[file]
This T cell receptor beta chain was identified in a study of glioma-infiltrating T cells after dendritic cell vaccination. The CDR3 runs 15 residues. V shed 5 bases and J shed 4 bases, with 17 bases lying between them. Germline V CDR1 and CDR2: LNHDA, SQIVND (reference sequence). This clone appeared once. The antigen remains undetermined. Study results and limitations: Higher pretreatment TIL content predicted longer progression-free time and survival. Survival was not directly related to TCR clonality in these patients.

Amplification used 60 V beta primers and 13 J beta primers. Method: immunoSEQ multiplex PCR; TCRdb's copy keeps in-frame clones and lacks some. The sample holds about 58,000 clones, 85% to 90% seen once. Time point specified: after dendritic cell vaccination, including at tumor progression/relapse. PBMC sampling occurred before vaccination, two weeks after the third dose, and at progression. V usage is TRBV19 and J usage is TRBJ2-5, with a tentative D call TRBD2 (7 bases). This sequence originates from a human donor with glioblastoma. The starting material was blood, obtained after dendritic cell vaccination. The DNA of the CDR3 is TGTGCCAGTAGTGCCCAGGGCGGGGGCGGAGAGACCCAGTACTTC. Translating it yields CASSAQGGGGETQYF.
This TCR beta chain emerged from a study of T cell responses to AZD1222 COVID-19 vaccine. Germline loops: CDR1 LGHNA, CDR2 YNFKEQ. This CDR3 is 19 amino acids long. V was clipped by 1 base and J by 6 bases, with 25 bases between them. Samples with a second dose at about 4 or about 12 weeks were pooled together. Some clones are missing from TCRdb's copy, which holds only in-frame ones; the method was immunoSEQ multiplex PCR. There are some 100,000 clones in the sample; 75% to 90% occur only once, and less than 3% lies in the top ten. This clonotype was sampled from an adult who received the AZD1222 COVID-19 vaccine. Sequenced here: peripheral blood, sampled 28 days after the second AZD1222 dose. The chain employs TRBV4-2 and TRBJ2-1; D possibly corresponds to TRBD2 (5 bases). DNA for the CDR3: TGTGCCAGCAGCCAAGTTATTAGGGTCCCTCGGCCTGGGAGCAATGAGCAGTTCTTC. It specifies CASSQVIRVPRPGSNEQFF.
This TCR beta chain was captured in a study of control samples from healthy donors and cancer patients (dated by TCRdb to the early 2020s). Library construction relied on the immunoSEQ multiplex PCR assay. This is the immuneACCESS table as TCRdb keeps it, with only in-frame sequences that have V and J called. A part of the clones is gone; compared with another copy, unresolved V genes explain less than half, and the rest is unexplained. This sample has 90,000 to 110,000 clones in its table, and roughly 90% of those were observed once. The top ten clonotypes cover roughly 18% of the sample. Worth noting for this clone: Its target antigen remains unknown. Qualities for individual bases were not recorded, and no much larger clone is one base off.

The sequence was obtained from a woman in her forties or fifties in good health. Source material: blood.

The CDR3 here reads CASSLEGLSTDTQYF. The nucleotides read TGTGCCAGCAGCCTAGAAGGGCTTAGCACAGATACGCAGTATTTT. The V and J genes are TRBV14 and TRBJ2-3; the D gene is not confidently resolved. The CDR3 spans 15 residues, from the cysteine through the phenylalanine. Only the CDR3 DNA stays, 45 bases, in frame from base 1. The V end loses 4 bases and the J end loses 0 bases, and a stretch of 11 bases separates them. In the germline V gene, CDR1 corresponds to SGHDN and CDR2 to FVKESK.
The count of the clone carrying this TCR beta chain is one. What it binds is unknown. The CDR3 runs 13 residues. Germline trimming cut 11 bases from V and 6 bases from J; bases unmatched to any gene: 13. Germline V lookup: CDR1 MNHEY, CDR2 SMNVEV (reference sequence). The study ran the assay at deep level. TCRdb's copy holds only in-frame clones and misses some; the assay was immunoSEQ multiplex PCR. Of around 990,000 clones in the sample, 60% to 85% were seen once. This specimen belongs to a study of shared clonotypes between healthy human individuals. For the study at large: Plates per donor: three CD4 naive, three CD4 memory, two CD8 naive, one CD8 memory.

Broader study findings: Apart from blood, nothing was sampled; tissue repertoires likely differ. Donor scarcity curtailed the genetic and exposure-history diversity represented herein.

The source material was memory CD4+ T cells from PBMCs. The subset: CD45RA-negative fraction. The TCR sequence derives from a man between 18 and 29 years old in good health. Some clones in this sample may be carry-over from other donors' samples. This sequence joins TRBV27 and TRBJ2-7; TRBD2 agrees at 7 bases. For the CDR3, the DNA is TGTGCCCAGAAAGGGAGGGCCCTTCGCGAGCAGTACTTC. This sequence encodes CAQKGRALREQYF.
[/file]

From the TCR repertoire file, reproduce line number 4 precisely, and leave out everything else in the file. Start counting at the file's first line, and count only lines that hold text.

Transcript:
This TCR beta chain was captured in a study of control samples from healthy donors and cancer patients (dated by TCRdb to the early 2020s). Library construction relied on the immunoSEQ multiplex PCR assay. This is the immuneACCESS table as TCRdb keeps it, with only in-frame sequences that have V and J called. A part of the clones is gone; compared with another copy, unresolved V genes explain less than half, and the rest is unexplained. This sample has 90,000 to 110,000 clones in its table, and roughly 90% of those were observed once. The top ten clonotypes cover roughly 18% of the sample. Worth noting for this clone: Its target antigen remains unknown. Qualities for individual bases were not recorded, and no much larger clone is one base off.